Simulations are fun. Programmers love designing complex systems, with lots of exciting moving parts and little wiggly bits that go sproing when they should (and often when they should not). A lot of people have built The Game of Life at some point in their programming career, and for good reason. It’s impossibly cool seeing complex systems form from simple rules.
The trap, however, is believing that complex systems are necessary. Developers in general are very good at building things they won’t need, which is why there are a number of chanted mantras and silly little acronyms. They try to protect us from ourselves. Hah. Good luck with that.
A trick (there’s no trick to it! It’s just a simple trick!) that I’ve tried to use when I feel myself slipping down the rabbit hole of overdevelopment is, simply, to fake it. Not just for those with bad lovers anymore, faking it allows the crafty developer to pull the wool over the eyes of users, in a way. Rather than determine a complex series of interactions, why not just leave it up to a single rand() call? You can even still have all of the false complexity there, exposed to the user in some way, but simply ignore it when it comes to getting work done.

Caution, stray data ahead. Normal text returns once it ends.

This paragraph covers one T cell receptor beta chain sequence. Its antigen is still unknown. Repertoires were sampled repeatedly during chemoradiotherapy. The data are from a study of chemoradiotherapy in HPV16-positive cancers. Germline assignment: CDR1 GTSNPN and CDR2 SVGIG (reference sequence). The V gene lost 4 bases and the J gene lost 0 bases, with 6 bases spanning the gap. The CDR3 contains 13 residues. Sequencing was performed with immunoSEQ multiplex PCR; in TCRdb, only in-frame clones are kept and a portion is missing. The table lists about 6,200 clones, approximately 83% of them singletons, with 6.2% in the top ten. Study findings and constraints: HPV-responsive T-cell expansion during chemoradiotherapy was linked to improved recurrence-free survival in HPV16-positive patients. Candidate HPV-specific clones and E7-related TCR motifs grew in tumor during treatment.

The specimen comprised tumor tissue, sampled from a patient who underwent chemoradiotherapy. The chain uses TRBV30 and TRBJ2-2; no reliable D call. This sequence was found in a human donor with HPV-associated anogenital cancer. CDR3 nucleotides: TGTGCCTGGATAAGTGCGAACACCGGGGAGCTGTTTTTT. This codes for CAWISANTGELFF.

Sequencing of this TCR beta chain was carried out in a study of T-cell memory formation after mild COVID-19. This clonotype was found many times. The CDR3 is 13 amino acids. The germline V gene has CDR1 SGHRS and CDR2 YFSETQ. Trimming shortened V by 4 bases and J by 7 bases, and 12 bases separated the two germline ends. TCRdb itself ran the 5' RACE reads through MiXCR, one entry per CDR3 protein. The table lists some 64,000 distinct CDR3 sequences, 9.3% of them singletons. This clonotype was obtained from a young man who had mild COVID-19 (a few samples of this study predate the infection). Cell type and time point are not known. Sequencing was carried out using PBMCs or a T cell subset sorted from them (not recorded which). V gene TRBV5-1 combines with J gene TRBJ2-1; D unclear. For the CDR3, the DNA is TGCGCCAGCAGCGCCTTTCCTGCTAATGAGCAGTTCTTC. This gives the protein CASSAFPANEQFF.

The benefits to this are astounding. It separates concerns in an almost-too-obvious way, breaking apart what could end up ugly and complicated if done ‘correctly’. Refactoring and reworking a more complex system later is much simpler when all of the endpoints of a system are already in place.